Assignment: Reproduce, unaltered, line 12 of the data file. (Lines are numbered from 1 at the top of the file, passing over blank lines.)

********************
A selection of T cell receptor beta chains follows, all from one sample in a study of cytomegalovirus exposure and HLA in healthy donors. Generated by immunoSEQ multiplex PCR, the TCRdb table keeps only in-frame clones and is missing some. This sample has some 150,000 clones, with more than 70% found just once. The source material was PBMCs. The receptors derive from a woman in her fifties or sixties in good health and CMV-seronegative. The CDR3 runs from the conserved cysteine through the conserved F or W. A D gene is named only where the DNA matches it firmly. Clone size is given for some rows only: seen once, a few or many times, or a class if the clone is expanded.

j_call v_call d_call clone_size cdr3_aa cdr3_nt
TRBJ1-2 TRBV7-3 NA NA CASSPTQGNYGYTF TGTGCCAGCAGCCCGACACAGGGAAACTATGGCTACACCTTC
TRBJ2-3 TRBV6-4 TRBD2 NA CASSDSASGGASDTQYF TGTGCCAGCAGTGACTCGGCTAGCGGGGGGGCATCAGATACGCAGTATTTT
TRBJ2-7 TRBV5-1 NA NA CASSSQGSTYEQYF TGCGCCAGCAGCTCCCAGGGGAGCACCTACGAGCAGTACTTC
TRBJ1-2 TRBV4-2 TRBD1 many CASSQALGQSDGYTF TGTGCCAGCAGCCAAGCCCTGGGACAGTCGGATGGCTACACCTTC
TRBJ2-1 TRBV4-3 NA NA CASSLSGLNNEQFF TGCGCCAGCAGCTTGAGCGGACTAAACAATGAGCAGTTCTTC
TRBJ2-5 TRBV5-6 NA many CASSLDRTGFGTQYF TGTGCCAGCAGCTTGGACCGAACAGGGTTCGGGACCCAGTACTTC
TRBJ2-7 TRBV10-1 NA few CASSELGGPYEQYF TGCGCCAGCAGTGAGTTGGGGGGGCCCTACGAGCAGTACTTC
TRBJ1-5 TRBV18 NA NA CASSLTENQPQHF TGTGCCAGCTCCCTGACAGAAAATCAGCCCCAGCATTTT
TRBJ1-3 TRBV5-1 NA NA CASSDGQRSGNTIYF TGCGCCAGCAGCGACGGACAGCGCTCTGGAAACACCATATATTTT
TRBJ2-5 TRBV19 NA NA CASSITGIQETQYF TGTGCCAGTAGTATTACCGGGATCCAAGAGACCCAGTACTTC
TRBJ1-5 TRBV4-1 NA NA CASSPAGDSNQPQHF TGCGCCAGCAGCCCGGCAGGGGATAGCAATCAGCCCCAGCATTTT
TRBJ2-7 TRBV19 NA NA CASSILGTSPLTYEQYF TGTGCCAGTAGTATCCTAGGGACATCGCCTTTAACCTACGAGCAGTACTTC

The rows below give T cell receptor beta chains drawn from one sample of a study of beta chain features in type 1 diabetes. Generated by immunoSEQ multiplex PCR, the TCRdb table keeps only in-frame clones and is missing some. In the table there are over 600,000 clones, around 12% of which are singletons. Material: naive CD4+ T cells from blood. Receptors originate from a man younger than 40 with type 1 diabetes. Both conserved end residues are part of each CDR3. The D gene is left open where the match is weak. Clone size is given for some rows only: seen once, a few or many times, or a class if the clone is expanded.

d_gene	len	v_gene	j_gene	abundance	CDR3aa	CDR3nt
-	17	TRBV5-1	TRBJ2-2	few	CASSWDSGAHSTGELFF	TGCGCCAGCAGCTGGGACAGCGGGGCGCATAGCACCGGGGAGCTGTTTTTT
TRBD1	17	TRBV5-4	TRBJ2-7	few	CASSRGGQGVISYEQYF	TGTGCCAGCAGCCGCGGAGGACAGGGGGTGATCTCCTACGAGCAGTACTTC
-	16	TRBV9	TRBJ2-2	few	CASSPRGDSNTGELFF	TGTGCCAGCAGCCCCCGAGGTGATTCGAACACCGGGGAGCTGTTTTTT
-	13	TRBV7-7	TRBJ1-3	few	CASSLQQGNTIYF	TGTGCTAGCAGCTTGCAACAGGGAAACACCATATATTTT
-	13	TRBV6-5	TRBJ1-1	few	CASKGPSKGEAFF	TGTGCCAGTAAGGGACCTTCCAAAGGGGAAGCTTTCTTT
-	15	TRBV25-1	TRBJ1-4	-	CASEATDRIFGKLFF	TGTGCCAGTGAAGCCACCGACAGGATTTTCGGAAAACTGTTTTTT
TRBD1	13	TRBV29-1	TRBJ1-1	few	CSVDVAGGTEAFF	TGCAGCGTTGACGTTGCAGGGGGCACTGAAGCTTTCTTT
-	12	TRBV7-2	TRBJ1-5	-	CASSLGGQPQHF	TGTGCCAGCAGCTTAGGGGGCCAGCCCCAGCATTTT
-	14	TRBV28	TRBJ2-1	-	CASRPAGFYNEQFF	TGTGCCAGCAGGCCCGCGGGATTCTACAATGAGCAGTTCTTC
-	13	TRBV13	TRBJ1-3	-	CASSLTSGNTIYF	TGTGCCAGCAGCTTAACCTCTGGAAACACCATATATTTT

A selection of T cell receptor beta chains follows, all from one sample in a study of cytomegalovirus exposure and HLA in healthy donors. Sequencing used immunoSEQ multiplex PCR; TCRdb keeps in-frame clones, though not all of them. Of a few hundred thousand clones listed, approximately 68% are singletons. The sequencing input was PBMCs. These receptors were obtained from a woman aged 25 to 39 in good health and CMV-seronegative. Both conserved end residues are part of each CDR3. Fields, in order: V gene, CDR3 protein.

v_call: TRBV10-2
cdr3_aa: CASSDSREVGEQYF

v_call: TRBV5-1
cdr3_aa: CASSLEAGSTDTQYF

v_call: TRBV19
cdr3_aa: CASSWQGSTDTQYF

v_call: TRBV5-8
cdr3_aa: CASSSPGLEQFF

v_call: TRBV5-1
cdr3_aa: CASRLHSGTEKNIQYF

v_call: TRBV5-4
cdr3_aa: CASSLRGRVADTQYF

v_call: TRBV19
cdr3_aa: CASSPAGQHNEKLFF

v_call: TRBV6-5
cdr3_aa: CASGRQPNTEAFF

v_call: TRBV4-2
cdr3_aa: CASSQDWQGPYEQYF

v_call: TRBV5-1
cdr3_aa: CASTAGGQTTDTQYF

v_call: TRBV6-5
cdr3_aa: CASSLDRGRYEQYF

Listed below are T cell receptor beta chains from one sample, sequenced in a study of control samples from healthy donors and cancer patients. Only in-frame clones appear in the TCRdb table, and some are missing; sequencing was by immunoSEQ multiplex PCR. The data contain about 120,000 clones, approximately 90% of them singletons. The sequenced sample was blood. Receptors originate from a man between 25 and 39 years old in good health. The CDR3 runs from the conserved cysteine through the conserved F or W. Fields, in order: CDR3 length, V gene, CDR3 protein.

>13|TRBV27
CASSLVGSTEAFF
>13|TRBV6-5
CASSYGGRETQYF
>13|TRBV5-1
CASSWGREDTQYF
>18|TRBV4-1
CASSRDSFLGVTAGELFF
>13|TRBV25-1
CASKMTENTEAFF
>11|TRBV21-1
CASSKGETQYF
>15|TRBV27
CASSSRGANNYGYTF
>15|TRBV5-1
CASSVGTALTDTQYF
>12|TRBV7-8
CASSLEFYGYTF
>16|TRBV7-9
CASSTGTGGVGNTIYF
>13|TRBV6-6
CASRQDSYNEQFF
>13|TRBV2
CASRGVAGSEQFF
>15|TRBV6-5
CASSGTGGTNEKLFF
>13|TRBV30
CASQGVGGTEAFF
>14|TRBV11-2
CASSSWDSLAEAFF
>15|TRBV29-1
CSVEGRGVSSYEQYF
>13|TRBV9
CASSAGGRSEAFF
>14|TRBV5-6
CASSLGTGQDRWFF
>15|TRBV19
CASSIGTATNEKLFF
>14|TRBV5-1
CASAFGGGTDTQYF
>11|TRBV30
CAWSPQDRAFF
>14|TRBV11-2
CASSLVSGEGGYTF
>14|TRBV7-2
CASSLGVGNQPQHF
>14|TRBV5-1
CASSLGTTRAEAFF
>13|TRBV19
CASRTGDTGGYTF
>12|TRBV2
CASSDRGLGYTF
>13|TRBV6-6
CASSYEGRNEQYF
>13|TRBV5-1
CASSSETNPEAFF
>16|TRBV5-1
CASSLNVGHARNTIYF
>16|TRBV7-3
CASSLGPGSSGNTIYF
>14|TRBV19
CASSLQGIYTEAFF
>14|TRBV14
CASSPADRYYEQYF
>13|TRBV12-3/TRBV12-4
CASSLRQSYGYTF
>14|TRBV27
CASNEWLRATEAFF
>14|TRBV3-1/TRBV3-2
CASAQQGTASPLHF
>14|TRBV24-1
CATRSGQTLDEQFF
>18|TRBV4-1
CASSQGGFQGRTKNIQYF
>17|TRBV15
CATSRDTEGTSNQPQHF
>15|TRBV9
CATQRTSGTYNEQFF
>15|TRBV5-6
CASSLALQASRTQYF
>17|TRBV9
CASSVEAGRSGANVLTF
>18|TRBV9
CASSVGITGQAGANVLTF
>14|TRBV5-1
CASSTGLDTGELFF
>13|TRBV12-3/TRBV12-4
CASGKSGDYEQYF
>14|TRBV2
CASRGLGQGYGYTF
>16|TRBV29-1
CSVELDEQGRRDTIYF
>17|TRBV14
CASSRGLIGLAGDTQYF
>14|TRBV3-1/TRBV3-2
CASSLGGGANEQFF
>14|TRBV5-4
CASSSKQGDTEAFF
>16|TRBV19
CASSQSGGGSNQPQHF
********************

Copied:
TRBJ2-5 TRBV19 NA NA CASSITGIQETQYF TGTGCCAGTAGTATTACCGGGATCCAAGAGACCCAGTACTTC